Lust, Leather, & Steel: Efficient Velo Tools
Efficient Velo Tools
It was at the Efficient Velo Tools booth that Fergs and I happened upon the largest crowd we would see at Interbike 2016. Quiet, attentive (perhaps mesmerized would be a better word), and carefully self-staggered to provide everyone with a view of EVT head man Brett Fleming as he ran them through the features of his E-Z Lift repair stand.
Fantastic beards. Bespoke cycling caps. Ironic tattoos. The intense smell of Triflow and other more exotic bicycle lubricants. Ah, so this is where all the bike mechanics are hiding while shop owners inspect the new colourways on last years sh*t and muse about the pros and cons of selling e-bikes.
I can tell you the E-Z Lift stand has a huge four foot vertical adjustment range. It’s weighted to create about 18lbs of lift to assist with positioning bikes. The clamp is quick and simple to use. And all the handles open and close firmly and with perfect tolerances. The sliding function of the clamp is so smooth. But really, if you care, you need to try one yourself.
At the risk of creating a bunch of work for the folks at Efficient Velo Tools they can tell you where their nearest shop customer is located. If you love tools you absolutely have to take one of these repair stands for a test drive. Yes, they’re expensive. Made in Portland, Oregon, by master machinists on manual machines expensive. But I’m not suggesting you buy one for your apartment. I am suggesting that in the world of bikes there are few things made that function as beautifully as these stands.
In Vancouver the folks at Veloholic and Dream Cycle both have EVT setups. The guys at Veloholics were happy to let me try their tandem stand. It actually creates enough lift assistance that I had to use a finger to lower the road bike that was clamped in place. Beautiful.
I happened to catch the end of Brett’s presentation on the E-Z Lift stand. It revolved entirely around the leather clamps. Starting with the process involved in purchasing leather with the characteristics he wants, in Oregon. Ending with how his repair stands can pay for themselves by not damaging bikes. It also looks a lot more professional than hard clamping carbon posts, seat masts, and dropper posts between two worn plastic clamps and a rag to work on bikes.
The ability to precisely, and quickly, engage the clamps – applying perfect pressure – is impressive. In Mr. Fleming’s own words, “nothing is nicer to the bike” than the leather surfaces and EVT clamp.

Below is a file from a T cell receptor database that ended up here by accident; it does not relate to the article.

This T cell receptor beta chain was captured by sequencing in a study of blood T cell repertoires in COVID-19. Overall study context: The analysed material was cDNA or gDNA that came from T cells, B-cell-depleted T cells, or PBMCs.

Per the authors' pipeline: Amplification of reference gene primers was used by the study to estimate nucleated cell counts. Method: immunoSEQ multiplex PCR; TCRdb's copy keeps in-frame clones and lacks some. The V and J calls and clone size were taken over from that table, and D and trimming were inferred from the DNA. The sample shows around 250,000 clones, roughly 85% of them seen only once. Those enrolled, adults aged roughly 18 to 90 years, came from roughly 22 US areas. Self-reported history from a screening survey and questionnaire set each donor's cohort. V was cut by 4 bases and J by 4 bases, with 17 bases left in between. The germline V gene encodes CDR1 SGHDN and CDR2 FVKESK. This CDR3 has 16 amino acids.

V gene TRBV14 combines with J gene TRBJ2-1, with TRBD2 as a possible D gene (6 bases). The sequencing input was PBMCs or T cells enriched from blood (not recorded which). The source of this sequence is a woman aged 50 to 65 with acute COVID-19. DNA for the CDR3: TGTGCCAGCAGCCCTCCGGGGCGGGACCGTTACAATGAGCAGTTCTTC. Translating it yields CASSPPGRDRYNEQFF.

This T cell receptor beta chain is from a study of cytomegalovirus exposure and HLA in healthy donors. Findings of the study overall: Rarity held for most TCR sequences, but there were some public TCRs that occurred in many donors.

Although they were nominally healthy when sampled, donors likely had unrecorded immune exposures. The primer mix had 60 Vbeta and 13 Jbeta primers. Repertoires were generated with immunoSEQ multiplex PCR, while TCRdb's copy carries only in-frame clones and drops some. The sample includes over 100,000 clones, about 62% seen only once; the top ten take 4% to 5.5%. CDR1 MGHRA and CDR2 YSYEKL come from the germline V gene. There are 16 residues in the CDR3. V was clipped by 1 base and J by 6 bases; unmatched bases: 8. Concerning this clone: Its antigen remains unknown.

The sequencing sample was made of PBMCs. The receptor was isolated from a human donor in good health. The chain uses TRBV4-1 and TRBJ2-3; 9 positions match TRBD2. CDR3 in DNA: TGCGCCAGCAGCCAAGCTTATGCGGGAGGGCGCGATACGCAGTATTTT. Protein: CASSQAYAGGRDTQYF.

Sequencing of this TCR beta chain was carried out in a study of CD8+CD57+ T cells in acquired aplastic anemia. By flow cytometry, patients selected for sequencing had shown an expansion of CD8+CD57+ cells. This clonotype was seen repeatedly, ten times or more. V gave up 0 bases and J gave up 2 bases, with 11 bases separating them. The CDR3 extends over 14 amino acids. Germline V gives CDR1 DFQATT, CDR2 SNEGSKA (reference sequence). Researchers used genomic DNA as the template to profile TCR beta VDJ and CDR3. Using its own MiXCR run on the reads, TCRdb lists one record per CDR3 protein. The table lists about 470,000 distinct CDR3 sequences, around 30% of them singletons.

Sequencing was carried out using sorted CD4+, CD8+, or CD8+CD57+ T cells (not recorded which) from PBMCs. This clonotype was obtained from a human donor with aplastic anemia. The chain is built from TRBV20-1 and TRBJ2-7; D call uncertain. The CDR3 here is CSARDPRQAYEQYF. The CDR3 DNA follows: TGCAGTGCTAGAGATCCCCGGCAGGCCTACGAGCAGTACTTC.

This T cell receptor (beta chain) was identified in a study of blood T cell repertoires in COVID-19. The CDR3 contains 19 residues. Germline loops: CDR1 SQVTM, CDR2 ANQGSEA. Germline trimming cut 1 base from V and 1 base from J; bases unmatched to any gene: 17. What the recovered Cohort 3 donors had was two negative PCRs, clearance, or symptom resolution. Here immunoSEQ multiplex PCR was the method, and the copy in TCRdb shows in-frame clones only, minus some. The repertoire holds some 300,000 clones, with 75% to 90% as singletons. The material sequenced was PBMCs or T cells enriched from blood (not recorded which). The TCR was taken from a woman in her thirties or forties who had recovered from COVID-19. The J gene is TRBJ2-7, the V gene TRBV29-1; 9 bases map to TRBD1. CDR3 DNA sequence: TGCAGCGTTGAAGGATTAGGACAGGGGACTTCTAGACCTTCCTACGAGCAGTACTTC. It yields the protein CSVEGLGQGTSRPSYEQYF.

Efficient Velo Tools’ Brett Fleming worked as a mechanic for years and is generous with his time. Which makes him almost as hard to pin down as Darren from PUSH. With the post-presentation crowd of mechanics waiting for Brett’s help in polishing their pitch – I heard at least three guys working out how they were going to sell their boss on an E-Z Lift – it was left to EVT’s Andy McKerrow to choose one thing to show me that defines their brand.
The EVT Ultra Tru-Arc alignment tool is their “masterpiece.” Andy says it’s “the best tool that we can make” and that in all truthfulness it is probably nicer than it needs to be. But, it goes back to Efficient Velo Tools philosophy that there is no point in making a tool unless it is superior to existing products.It is not an accident that this EVT alignment guide bears a significant resemblance to Shimano’s TL-RD11. Brett worked with Shimano to develop their tool and Andy mentions he is the only non-Shimano employee with their name on a Shimano patent.
For most people the $500 (USD) price tag for a derailleur hanger tool is the beginning and end of the conversation. Fair enough. It’s more than double the price of some pretty sweet USA made tools from Abbey and Park. Of course, the design goal wasn’t to make a price competitive shop tool. It was to make Efficient Velo Tools show case product.
The pivot bolt is machined from 4140 tool steel and then re-sized after heat treating. It slides perfectly, with no bushing, into the honed pivot body for a nearly play-free fit, metal on metal. Perfectly straight.
Prized possessions of career mechanics and next-level service shops.